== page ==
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dc.contributor.authorHassanali, Ahmed
dc.contributor.authorKhan, Z. R.
dc.contributor.authorMidega, C. A.O.
dc.contributor.authorAmudavi, D. M.
dc.contributor.authorPickett, J. A.
dc.date.accessioned2014-02-28T12:46:03Z
dc.date.available2014-02-28T12:46:03Z
dc.date.issued2008-03
dc.identifier.citationVolume 106, Issue 3, 20 March 2008, Pages 224–233en_US
dc.identifier.urihttp://ir-library.ku.ac.ke/handle/123456789/9133
dc.descriptiondoi.org/10.1016/j.fcr.2007.12.002en_US
dc.description.abstractThe ‘push–pull’ technology is a novel pest management strategy developed for control of stemborers and striga weed, Striga hermonthica, in maize-based farming systems in eastern Africa, where maize is intercropped with desmodium, a forage legume, and Napier grass is planted as a border crop. Desmodium repels stemborer moths while Napier grass attracts them. Desmodium also suppresses the parasitic striga weed through a series of mechanisms ranging from shading to allelopathy through the root system. The technology is currently being disseminated among smallholder farmers in eastern Africa and adoption rates are rising. Our on-station studies have reported efficacy of this technology against the two pests resulting in increased grain yields. The current study was conducted between 2003 and 2006 in 14 districts in western Kenya to assess effectiveness of the technology under farmers’ own conditions. Twenty farmers from each district, who had adopted the technology, were randomly selected for the study. Each farmer had a set of two plots, a ‘push–pull’ and a maize monocrop. Seasonal data were collected on percentage of maize plants damaged by stemborers, the number of emerged striga, plant height and grain yields. Similarly, farmers’ perceptions on the benefits of the technology were assessed using a structured questionnaire. Stemborer damage and striga counts to maize plants were significantly lower in the ‘push–pull’ plots than in the maize monocrop plots. Similarly, maize plant height and grain yields were significantly higher in the former. Farmers rated the ‘push–pull’ technology significantly superior in having reduced stemborers and striga infestation rates and increased soil fertility and grain yields. These results demonstrate that the technology is equally effective in controlling both pests with concomitant yield increases under farmers’ conditions in the districts studied.en_US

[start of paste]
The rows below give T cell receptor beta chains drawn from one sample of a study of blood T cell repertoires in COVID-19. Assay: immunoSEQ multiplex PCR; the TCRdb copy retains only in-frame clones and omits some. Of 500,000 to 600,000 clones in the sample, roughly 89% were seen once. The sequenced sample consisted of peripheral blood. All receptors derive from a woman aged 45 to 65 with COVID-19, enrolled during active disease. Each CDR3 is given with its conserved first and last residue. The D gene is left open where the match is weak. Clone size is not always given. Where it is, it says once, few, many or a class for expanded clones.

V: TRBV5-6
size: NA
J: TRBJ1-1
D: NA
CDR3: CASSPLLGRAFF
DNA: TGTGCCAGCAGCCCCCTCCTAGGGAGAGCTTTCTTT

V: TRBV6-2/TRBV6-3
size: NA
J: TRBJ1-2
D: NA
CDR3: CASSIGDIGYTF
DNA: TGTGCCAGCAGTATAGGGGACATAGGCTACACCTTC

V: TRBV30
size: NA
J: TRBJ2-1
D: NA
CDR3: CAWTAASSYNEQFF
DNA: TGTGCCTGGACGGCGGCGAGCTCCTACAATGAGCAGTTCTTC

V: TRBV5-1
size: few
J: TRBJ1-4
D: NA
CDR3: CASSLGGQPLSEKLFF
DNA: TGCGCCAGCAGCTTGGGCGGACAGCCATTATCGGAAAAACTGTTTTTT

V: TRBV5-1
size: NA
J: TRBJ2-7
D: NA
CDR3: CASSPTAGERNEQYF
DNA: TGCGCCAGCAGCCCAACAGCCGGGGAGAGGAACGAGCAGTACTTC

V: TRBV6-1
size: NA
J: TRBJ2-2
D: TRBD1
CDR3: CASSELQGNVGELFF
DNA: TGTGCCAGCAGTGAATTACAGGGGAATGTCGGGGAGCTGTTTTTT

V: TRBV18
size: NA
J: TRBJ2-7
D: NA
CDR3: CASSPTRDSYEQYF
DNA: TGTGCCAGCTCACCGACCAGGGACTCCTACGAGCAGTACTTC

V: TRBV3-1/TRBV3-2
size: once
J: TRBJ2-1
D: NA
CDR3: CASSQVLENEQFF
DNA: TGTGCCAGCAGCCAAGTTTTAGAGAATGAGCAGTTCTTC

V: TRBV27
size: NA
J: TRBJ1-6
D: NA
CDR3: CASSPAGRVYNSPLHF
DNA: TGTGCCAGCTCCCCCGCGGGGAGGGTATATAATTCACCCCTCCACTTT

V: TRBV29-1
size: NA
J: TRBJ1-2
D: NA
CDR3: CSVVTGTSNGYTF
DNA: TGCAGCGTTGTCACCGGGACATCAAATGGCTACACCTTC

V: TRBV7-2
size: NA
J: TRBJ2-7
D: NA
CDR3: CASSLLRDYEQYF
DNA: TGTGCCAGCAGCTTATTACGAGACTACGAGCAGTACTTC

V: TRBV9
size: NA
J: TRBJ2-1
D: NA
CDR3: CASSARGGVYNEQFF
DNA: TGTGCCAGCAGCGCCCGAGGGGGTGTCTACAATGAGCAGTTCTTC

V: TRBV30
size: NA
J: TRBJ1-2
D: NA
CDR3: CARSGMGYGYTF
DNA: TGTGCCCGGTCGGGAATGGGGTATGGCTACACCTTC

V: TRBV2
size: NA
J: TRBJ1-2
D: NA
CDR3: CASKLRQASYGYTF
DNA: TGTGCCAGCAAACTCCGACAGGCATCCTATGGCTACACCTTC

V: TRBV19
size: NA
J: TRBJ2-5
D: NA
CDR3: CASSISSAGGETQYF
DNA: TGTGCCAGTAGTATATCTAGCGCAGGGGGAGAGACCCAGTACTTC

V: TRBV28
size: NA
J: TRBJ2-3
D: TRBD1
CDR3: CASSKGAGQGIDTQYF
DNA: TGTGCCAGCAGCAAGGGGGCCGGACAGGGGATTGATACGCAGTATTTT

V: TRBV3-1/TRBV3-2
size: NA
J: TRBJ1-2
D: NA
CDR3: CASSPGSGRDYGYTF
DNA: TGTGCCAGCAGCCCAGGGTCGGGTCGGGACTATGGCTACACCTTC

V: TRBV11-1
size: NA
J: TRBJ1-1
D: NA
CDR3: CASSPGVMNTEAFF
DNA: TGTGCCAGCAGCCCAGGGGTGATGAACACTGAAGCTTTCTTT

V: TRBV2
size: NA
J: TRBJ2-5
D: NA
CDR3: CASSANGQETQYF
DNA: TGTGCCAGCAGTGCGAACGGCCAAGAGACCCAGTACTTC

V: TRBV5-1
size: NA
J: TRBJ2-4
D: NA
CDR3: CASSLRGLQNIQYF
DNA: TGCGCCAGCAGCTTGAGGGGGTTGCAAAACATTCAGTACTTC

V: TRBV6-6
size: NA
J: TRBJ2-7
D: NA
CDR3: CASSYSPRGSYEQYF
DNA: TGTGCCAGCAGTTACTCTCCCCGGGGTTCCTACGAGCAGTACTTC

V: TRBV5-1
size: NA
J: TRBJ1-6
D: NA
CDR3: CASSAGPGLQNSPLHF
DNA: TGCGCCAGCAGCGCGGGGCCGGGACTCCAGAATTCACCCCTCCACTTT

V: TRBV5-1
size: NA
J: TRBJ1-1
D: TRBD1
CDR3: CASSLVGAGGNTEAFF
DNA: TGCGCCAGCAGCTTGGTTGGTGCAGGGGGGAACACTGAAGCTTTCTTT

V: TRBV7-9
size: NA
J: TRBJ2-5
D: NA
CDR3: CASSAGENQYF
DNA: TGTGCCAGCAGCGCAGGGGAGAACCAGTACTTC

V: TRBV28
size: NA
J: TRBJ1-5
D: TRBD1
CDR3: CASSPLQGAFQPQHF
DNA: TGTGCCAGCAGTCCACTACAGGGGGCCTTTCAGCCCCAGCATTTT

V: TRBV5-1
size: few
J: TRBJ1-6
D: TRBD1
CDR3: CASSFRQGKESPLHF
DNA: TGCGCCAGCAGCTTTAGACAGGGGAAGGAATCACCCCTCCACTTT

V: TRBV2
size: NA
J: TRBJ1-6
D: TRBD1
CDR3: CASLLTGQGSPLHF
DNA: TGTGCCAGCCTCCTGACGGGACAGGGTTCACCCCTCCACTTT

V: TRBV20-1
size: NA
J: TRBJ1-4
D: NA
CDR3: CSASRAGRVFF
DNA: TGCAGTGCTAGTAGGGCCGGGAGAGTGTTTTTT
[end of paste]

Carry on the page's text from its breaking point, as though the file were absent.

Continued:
dc.language.isoenen_US
dc.publisherElsevier Inc.en_US
dc.subjectPush–pullen_US
dc.subjectMaizeen_US
dc.subjectStrigaen_US
dc.subjectStemborersen_US
dc.subjectPest managementen_US
dc.subjectKenyaen_US
dc.titleOn-farm evaluation of the ‘push–pull’ technology for the control of stemborers and striga weed on maize in western Kenyaen_US
dc.typeArticleen_US


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